This was one of the few places in the Albany area I’d researched, and the only one any local explorers would help me out finding. As you might expect, it sucked. Genesee hospital was torn to shit, but this one, Seton Hospital, took it to an entirely new level. Anything of any value was missing, anything that could be smashed was, and most surfaces that would hold paint, were covered in graffiti. Making matters worse, it was a cold, rainy, February morning, an unphotogenic day for a downright ugly hospital, and I was dragging around a pounding hangover from round after round of Belgian Landmines the night before!

(insert obligatory lonely chair)

This is about all this place was…

The operating room. There should be a surgery table here. There isn’t.

Posted on order of the Ministry of Silly Signs

At least there was a morgue. First one I’ve ever seen, for that matter.

Fallen Giants

Written by Concrete on . Posted in Albany, Industrial

By the time I was thoroughly fed up with my fool’s errand in Albany looking for people to explore with (and had the first few of many drinks on Lark street), I decided I may as well at least explore something before the weekend got any worse. Out by myself (which never happens) and in absolutely no mood to get caught, I went back to the one place I knew I could get into, AlTech Steel, for some night photos.

Even when it was still alive I’d have to imagine this place was incredibly drab. Industrial wasteland hardly does it justice now, rows of quarter-mile-long steel caverns that once contained the grating sounds of heavy industry, and still hold the metallic, chemical air of the brownfield.

For the last 20 years these buildings have become the territory of explorers and taggers, the only signs of life left are a few vivid pieces of graffiti

This one is probably my favorite

Especially since you can see it all the way clear through the largest warehouse.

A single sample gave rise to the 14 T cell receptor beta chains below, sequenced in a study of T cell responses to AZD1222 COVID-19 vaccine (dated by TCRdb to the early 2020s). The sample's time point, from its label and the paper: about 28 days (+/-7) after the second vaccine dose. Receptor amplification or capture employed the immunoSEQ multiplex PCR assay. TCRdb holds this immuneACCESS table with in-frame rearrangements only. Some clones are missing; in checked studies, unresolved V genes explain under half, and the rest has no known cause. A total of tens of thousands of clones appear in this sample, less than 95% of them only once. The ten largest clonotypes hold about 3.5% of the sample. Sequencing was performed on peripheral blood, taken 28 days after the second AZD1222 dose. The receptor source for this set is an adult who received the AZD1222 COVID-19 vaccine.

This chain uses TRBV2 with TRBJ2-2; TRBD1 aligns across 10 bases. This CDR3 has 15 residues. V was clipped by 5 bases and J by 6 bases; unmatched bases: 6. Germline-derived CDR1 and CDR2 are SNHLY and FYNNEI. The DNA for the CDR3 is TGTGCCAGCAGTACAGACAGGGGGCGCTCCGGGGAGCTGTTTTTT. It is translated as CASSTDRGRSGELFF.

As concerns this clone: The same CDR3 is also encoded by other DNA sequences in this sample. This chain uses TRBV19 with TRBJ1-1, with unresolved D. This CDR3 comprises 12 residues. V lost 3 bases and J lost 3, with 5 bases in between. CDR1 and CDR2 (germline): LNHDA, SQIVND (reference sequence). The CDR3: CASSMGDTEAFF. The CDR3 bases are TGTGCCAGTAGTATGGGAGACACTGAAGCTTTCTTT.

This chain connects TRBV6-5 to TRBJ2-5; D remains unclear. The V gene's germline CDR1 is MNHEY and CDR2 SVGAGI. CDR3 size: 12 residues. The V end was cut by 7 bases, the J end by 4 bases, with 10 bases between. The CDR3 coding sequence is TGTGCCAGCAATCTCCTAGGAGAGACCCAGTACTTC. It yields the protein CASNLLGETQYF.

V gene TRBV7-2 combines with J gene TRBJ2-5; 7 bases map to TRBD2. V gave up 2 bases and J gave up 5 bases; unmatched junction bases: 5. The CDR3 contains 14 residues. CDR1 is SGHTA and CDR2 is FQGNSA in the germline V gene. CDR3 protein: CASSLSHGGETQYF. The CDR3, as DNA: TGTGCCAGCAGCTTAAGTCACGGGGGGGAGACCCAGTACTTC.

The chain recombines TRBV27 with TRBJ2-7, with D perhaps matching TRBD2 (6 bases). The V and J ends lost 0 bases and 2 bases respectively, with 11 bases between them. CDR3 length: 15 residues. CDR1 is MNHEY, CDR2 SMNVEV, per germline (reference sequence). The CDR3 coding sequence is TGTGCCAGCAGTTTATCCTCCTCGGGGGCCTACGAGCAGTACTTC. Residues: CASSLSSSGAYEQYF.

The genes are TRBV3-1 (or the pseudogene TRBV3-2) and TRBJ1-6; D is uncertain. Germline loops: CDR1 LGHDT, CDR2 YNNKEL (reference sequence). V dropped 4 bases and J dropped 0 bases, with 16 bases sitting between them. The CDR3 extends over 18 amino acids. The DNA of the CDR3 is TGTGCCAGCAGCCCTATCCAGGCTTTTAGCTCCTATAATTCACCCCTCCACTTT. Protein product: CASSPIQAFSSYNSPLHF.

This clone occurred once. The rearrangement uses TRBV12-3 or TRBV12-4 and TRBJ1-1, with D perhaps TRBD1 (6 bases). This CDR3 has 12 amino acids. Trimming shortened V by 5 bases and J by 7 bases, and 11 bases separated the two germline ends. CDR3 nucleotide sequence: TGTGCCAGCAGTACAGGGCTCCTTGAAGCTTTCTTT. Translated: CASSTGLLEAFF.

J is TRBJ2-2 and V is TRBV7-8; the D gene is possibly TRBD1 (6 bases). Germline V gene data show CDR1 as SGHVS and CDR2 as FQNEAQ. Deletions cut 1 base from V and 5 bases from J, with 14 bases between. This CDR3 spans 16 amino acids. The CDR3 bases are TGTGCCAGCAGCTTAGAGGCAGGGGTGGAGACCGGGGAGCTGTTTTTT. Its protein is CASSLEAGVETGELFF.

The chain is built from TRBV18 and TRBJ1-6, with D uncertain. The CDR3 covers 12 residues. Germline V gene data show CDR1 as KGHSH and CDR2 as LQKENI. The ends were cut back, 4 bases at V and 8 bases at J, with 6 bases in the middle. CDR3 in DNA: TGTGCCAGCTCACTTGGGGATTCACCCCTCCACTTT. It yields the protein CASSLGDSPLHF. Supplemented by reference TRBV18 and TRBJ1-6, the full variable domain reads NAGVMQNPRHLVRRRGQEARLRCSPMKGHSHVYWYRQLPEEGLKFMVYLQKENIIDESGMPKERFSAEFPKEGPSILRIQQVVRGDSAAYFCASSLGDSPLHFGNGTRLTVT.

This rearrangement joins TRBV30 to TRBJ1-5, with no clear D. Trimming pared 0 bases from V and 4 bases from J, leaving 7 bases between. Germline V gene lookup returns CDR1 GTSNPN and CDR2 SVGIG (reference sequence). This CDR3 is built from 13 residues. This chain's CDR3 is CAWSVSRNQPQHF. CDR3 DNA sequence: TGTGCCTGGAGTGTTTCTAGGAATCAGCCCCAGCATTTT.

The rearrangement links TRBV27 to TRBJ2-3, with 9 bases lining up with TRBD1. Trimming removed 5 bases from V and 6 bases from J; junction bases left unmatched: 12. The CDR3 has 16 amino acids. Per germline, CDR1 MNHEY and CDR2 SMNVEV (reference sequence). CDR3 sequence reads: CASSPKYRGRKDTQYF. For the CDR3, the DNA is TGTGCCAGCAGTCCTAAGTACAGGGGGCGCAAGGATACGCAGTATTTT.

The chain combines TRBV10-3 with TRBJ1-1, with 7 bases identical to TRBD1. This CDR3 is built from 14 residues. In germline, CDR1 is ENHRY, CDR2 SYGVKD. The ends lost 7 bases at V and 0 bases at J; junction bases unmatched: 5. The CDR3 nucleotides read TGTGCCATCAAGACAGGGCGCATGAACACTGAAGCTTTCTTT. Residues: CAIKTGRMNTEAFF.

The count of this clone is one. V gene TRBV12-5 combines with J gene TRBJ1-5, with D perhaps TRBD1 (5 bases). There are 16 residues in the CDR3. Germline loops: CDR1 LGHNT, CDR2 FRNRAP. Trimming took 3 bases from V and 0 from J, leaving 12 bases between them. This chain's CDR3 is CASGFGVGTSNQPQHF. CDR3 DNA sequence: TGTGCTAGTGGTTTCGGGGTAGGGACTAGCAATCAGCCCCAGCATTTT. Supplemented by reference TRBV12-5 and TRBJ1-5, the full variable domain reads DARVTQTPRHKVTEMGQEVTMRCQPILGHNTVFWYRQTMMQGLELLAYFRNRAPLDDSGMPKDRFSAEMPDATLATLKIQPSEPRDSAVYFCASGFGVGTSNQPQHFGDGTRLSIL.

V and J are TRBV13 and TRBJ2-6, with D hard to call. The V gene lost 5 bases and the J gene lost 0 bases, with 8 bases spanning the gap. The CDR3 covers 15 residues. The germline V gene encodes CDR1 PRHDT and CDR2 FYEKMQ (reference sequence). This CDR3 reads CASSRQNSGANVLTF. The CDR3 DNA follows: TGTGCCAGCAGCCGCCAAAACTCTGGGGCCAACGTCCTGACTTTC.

The very visible hand pointed me this way, into another warehouse just like the last one

…until the whole building shook with the roar of a freight train right next to it at full speed!

It’s been a while since I made a pi tunnel. All these clippy numbers on the ground were just asking for it!

I can’t say I enjoy being stranded very much ever, but being piss drunk in an abandoned building while it happens makes it that much less awful

Even if every photo I took absolutely sucked again

Except maybe this one–

And this is the point where I just said fuck it, wandered back to Albany, and drank more. Even though Poughkeepsie was a total bust and Watervliet wasn’t all that much better, I’d only have to wait a few more hours for my friend to be back, and to have a better exploration tomorrow. Or so I thought, waiting there until the bar closed, downing Belgian Land Mines trying to forget about my wonderful “friends” in the UE scene, wondering how my actual friend would ever find me with a dead phone. Then somehow that worked itself out too, and by 4am we caught up with each other at the local drunk-food dive, and things started to be almost OK again, and all I had to show for it was 8 less facebook friends, and a few gigabytes of absolute photo-shit.